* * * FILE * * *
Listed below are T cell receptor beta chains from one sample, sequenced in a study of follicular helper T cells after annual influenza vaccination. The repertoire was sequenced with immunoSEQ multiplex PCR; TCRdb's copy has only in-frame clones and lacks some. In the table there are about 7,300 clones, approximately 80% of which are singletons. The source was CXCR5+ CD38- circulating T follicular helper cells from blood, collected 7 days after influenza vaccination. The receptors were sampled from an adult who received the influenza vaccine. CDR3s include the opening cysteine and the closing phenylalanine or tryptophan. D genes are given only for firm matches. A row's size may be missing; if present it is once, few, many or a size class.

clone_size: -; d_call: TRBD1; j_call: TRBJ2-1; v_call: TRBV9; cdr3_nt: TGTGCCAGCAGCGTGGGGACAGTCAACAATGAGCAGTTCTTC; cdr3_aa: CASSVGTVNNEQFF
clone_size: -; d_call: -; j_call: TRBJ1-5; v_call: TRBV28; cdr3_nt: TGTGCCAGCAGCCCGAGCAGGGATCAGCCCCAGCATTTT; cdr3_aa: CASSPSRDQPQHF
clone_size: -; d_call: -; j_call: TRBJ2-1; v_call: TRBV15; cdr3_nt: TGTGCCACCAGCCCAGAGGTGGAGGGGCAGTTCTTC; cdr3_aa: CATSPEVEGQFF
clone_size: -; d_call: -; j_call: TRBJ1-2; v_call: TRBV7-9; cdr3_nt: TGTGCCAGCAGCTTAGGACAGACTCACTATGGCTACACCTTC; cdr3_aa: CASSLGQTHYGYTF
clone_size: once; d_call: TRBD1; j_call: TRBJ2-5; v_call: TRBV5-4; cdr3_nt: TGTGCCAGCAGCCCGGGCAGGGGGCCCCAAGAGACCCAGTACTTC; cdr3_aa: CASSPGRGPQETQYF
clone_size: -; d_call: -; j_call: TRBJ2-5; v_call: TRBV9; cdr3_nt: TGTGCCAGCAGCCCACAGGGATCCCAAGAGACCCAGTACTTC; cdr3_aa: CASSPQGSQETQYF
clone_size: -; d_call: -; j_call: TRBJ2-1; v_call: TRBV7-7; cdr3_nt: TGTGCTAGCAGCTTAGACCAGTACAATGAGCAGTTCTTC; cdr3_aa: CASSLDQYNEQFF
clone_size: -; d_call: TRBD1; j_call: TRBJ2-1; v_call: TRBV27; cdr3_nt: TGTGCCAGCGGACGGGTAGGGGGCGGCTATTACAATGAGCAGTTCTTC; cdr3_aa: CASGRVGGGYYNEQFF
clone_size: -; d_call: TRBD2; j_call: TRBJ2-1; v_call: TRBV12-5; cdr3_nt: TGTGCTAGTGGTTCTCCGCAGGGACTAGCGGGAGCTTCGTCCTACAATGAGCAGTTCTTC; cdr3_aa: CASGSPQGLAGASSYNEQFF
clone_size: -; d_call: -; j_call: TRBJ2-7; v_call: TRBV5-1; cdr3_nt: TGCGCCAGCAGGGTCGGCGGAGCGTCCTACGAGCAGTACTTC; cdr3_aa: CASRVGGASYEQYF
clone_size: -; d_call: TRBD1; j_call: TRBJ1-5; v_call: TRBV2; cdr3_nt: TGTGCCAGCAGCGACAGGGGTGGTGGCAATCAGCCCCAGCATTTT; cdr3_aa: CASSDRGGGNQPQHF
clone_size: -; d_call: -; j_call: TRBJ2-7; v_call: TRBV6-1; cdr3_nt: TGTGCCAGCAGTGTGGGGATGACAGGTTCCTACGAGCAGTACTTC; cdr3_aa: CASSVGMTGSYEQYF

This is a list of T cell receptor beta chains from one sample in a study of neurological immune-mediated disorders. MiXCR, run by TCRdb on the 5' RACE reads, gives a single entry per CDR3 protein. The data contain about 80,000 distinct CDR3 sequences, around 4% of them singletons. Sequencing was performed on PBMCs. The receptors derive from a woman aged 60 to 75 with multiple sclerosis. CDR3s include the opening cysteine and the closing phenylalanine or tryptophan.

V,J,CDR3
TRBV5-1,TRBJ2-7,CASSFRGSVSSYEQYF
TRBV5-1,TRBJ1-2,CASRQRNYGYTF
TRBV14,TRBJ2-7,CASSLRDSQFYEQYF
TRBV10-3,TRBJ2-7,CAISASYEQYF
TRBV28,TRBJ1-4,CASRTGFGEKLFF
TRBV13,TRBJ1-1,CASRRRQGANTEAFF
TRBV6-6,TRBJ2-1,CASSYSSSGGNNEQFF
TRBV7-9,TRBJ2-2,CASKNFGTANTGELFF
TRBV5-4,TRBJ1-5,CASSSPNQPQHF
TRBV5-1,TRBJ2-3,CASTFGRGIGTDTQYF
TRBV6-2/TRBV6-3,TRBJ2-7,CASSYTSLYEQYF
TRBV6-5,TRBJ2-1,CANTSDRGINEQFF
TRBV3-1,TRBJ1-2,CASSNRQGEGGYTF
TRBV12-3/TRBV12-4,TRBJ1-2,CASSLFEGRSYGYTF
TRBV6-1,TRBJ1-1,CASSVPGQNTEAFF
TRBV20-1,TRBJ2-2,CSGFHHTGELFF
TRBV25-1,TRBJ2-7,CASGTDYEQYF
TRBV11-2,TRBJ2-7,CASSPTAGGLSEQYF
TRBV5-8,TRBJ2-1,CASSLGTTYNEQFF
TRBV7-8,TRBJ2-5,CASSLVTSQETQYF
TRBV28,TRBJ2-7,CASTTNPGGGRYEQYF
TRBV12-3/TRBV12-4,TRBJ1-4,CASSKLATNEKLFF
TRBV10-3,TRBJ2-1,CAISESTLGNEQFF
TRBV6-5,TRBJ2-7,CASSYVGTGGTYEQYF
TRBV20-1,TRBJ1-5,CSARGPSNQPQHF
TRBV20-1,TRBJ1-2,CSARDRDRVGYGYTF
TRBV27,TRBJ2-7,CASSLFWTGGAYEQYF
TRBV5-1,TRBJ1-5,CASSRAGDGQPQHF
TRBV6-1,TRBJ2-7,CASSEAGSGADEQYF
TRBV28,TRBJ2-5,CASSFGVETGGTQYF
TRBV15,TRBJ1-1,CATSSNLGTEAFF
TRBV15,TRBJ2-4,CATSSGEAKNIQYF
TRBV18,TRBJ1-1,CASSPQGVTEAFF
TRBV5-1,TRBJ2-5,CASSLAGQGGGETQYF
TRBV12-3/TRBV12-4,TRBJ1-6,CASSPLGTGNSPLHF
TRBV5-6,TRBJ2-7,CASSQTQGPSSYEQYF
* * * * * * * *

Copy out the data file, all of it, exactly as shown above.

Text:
Listed below are T cell receptor beta chains from one sample, sequenced in a study of follicular helper T cells after annual influenza vaccination. The repertoire was sequenced with immunoSEQ multiplex PCR; TCRdb's copy has only in-frame clones and lacks some. In the table there are about 7,300 clones, approximately 80% of which are singletons. The source was CXCR5+ CD38- circulating T follicular helper cells from blood, collected 7 days after influenza vaccination. The receptors were sampled from an adult who received the influenza vaccine. CDR3s include the opening cysteine and the closing phenylalanine or tryptophan. D genes are given only for firm matches. A row's size may be missing; if present it is once, few, many or a size class.

clone_size: -; d_call: TRBD1; j_call: TRBJ2-1; v_call: TRBV9; cdr3_nt: TGTGCCAGCAGCGTGGGGACAGTCAACAATGAGCAGTTCTTC; cdr3_aa: CASSVGTVNNEQFF
clone_size: -; d_call: -; j_call: TRBJ1-5; v_call: TRBV28; cdr3_nt: TGTGCCAGCAGCCCGAGCAGGGATCAGCCCCAGCATTTT; cdr3_aa: CASSPSRDQPQHF
clone_size: -; d_call: -; j_call: TRBJ2-1; v_call: TRBV15; cdr3_nt: TGTGCCACCAGCCCAGAGGTGGAGGGGCAGTTCTTC; cdr3_aa: CATSPEVEGQFF
clone_size: -; d_call: -; j_call: TRBJ1-2; v_call: TRBV7-9; cdr3_nt: TGTGCCAGCAGCTTAGGACAGACTCACTATGGCTACACCTTC; cdr3_aa: CASSLGQTHYGYTF
clone_size: once; d_call: TRBD1; j_call: TRBJ2-5; v_call: TRBV5-4; cdr3_nt: TGTGCCAGCAGCCCGGGCAGGGGGCCCCAAGAGACCCAGTACTTC; cdr3_aa: CASSPGRGPQETQYF
clone_size: -; d_call: -; j_call: TRBJ2-5; v_call: TRBV9; cdr3_nt: TGTGCCAGCAGCCCACAGGGATCCCAAGAGACCCAGTACTTC; cdr3_aa: CASSPQGSQETQYF
clone_size: -; d_call: -; j_call: TRBJ2-1; v_call: TRBV7-7; cdr3_nt: TGTGCTAGCAGCTTAGACCAGTACAATGAGCAGTTCTTC; cdr3_aa: CASSLDQYNEQFF
clone_size: -; d_call: TRBD1; j_call: TRBJ2-1; v_call: TRBV27; cdr3_nt: TGTGCCAGCGGACGGGTAGGGGGCGGCTATTACAATGAGCAGTTCTTC; cdr3_aa: CASGRVGGGYYNEQFF
clone_size: -; d_call: TRBD2; j_call: TRBJ2-1; v_call: TRBV12-5; cdr3_nt: TGTGCTAGTGGTTCTCCGCAGGGACTAGCGGGAGCTTCGTCCTACAATGAGCAGTTCTTC; cdr3_aa: CASGSPQGLAGASSYNEQFF
clone_size: -; d_call: -; j_call: TRBJ2-7; v_call: TRBV5-1; cdr3_nt: TGCGCCAGCAGGGTCGGCGGAGCGTCCTACGAGCAGTACTTC; cdr3_aa: CASRVGGASYEQYF
clone_size: -; d_call: TRBD1; j_call: TRBJ1-5; v_call: TRBV2; cdr3_nt: TGTGCCAGCAGCGACAGGGGTGGTGGCAATCAGCCCCAGCATTTT; cdr3_aa: CASSDRGGGNQPQHF
clone_size: -; d_call: -; j_call: TRBJ2-7; v_call: TRBV6-1; cdr3_nt: TGTGCCAGCAGTGTGGGGATGACAGGTTCCTACGAGCAGTACTTC; cdr3_aa: CASSVGMTGSYEQYF

This is a list of T cell receptor beta chains from one sample in a study of neurological immune-mediated disorders. MiXCR, run by TCRdb on the 5' RACE reads, gives a single entry per CDR3 protein. The data contain about 80,000 distinct CDR3 sequences, around 4% of them singletons. Sequencing was performed on PBMCs. The receptors derive from a woman aged 60 to 75 with multiple sclerosis. CDR3s include the opening cysteine and the closing phenylalanine or tryptophan.

V,J,CDR3
TRBV5-1,TRBJ2-7,CASSFRGSVSSYEQYF
TRBV5-1,TRBJ1-2,CASRQRNYGYTF
TRBV14,TRBJ2-7,CASSLRDSQFYEQYF
TRBV10-3,TRBJ2-7,CAISASYEQYF
TRBV28,TRBJ1-4,CASRTGFGEKLFF
TRBV13,TRBJ1-1,CASRRRQGANTEAFF
TRBV6-6,TRBJ2-1,CASSYSSSGGNNEQFF
TRBV7-9,TRBJ2-2,CASKNFGTANTGELFF
TRBV5-4,TRBJ1-5,CASSSPNQPQHF
TRBV5-1,TRBJ2-3,CASTFGRGIGTDTQYF
TRBV6-2/TRBV6-3,TRBJ2-7,CASSYTSLYEQYF
TRBV6-5,TRBJ2-1,CANTSDRGINEQFF
TRBV3-1,TRBJ1-2,CASSNRQGEGGYTF
TRBV12-3/TRBV12-4,TRBJ1-2,CASSLFEGRSYGYTF
TRBV6-1,TRBJ1-1,CASSVPGQNTEAFF
TRBV20-1,TRBJ2-2,CSGFHHTGELFF
TRBV25-1,TRBJ2-7,CASGTDYEQYF
TRBV11-2,TRBJ2-7,CASSPTAGGLSEQYF
TRBV5-8,TRBJ2-1,CASSLGTTYNEQFF
TRBV7-8,TRBJ2-5,CASSLVTSQETQYF
TRBV28,TRBJ2-7,CASTTNPGGGRYEQYF
TRBV12-3/TRBV12-4,TRBJ1-4,CASSKLATNEKLFF
TRBV10-3,TRBJ2-1,CAISESTLGNEQFF
TRBV6-5,TRBJ2-7,CASSYVGTGGTYEQYF
TRBV20-1,TRBJ1-5,CSARGPSNQPQHF
TRBV20-1,TRBJ1-2,CSARDRDRVGYGYTF
TRBV27,TRBJ2-7,CASSLFWTGGAYEQYF
TRBV5-1,TRBJ1-5,CASSRAGDGQPQHF
TRBV6-1,TRBJ2-7,CASSEAGSGADEQYF
TRBV28,TRBJ2-5,CASSFGVETGGTQYF
TRBV15,TRBJ1-1,CATSSNLGTEAFF
TRBV15,TRBJ2-4,CATSSGEAKNIQYF
TRBV18,TRBJ1-1,CASSPQGVTEAFF
TRBV5-1,TRBJ2-5,CASSLAGQGGGETQYF
TRBV12-3/TRBV12-4,TRBJ1-6,CASSPLGTGNSPLHF
TRBV5-6,TRBJ2-7,CASSQTQGPSSYEQYF